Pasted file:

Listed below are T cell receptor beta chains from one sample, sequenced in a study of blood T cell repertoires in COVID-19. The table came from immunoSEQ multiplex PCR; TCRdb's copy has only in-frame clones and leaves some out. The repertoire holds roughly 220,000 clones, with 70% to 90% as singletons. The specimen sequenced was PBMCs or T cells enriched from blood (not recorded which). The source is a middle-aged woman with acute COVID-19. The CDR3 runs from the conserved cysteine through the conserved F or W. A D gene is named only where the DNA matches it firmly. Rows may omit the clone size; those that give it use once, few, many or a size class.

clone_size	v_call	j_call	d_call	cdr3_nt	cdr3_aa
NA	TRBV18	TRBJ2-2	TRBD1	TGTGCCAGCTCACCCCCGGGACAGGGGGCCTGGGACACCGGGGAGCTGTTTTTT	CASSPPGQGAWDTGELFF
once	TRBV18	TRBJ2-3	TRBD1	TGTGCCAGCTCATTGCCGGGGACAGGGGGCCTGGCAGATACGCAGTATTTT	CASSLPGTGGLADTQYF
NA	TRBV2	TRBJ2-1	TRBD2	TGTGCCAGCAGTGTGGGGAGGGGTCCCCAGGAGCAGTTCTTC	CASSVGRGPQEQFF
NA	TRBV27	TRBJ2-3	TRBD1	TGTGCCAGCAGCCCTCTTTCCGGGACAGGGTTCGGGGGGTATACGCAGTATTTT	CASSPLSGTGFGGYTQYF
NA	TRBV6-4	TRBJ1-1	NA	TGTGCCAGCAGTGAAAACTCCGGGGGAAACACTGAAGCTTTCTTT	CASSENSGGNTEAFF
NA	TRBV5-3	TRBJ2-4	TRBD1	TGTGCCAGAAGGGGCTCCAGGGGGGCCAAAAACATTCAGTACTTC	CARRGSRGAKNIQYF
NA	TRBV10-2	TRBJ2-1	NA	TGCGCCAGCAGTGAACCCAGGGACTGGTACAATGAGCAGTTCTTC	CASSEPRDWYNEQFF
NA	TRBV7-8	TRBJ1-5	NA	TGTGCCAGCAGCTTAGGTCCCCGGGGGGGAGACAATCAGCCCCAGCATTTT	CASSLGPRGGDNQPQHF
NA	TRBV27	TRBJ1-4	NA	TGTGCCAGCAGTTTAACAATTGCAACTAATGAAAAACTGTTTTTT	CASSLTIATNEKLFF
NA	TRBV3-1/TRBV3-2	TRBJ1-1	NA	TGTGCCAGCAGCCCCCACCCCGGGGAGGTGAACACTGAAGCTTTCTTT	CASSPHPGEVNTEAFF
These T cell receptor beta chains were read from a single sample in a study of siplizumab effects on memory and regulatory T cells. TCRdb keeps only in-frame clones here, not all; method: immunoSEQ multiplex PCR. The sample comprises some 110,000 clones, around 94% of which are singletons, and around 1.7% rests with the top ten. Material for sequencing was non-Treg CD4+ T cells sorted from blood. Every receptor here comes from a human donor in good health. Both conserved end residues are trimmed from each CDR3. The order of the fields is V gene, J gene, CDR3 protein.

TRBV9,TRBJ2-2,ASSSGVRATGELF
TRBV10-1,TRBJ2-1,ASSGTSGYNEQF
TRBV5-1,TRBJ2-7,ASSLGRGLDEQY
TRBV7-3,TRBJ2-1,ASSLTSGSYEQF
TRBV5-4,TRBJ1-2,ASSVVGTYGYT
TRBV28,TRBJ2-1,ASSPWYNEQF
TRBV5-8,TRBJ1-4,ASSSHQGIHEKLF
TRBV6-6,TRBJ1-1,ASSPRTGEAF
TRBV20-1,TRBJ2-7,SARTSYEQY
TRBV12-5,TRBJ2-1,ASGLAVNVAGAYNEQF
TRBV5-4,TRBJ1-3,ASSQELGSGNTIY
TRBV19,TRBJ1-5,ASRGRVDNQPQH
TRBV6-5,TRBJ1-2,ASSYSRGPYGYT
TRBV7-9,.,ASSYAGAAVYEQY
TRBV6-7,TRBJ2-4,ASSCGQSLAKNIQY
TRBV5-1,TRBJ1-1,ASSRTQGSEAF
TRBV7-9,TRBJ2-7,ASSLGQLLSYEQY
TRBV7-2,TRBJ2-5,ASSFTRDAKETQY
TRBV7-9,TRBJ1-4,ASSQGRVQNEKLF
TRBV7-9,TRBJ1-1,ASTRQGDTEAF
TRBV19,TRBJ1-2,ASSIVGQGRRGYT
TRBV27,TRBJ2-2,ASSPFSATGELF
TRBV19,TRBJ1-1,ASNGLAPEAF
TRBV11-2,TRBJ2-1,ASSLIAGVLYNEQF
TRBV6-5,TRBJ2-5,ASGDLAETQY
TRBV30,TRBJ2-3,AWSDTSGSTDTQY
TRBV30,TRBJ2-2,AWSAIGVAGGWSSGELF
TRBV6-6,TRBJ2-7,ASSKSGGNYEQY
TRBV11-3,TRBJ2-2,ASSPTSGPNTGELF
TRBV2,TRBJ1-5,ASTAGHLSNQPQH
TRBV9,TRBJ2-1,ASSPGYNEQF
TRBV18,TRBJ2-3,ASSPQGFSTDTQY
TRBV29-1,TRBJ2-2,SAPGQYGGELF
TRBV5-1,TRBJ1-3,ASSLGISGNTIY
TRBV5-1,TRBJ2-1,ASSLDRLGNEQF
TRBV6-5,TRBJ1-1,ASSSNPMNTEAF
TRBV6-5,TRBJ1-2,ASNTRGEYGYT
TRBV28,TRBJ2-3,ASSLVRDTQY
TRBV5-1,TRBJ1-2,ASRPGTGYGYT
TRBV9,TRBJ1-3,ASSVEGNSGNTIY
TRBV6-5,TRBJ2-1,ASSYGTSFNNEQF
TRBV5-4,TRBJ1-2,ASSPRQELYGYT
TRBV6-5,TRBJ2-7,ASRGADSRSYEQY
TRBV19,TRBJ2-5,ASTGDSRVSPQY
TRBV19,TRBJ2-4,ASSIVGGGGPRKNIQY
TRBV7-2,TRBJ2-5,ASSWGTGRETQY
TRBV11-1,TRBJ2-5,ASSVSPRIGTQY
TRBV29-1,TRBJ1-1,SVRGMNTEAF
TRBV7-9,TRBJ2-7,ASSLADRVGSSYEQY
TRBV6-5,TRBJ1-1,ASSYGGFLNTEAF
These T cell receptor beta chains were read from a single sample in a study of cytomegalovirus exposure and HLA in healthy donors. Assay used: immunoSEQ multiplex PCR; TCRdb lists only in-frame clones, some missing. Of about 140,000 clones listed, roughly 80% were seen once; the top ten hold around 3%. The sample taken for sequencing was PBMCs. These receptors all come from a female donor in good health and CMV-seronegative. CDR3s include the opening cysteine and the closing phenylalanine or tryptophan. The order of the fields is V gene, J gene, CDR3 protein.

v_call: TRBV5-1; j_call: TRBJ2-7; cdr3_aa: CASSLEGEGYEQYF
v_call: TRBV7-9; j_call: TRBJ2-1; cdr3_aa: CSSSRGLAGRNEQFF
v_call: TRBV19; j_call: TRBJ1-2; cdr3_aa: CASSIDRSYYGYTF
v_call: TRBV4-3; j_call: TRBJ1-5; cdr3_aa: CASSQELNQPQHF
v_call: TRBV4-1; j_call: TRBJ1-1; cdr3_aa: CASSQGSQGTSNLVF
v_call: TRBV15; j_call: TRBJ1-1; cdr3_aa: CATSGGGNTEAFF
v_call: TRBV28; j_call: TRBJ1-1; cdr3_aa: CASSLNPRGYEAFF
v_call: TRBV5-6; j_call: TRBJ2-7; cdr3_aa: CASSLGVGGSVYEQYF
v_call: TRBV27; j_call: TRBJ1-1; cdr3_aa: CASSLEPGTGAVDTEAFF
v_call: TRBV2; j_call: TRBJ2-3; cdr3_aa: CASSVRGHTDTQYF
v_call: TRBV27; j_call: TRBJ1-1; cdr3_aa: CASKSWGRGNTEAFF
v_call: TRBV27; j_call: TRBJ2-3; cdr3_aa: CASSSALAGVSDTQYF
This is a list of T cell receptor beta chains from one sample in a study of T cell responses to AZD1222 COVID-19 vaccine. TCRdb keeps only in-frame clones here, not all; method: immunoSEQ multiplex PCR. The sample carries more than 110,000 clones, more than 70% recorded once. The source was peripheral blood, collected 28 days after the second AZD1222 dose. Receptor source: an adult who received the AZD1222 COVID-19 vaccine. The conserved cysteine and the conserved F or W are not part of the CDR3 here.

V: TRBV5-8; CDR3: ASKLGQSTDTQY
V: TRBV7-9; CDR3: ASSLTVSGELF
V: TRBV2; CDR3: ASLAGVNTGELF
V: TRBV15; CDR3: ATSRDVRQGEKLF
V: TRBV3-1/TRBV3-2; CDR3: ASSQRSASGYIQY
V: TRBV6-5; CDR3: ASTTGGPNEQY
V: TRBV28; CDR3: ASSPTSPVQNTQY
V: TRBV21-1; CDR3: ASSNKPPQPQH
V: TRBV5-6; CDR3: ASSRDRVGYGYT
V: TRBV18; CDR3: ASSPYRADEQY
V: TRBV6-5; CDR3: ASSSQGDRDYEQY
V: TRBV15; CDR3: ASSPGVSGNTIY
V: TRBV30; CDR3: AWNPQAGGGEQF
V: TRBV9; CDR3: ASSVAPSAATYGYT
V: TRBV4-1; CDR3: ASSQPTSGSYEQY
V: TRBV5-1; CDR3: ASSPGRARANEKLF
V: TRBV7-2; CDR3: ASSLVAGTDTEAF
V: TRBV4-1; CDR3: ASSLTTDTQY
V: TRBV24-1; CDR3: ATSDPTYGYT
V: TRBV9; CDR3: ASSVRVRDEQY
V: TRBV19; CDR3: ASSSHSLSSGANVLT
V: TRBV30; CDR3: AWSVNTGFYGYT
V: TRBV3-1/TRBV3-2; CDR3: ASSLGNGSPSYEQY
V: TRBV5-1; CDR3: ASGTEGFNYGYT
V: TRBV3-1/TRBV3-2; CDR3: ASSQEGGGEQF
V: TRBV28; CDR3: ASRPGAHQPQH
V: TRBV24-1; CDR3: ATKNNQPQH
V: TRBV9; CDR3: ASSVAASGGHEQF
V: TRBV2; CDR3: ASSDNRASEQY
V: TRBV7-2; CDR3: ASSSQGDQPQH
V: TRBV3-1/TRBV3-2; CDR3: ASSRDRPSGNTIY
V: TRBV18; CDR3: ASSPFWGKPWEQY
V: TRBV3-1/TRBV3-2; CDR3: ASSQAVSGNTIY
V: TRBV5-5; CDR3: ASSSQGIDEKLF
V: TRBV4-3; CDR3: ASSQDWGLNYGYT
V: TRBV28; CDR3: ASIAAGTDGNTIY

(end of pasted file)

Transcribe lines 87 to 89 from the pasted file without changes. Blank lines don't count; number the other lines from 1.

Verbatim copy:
V: TRBV18; CDR3: ASSPYRADEQY
V: TRBV6-5; CDR3: ASSSQGDRDYEQY
V: TRBV15; CDR3: ASSPGVSGNTIY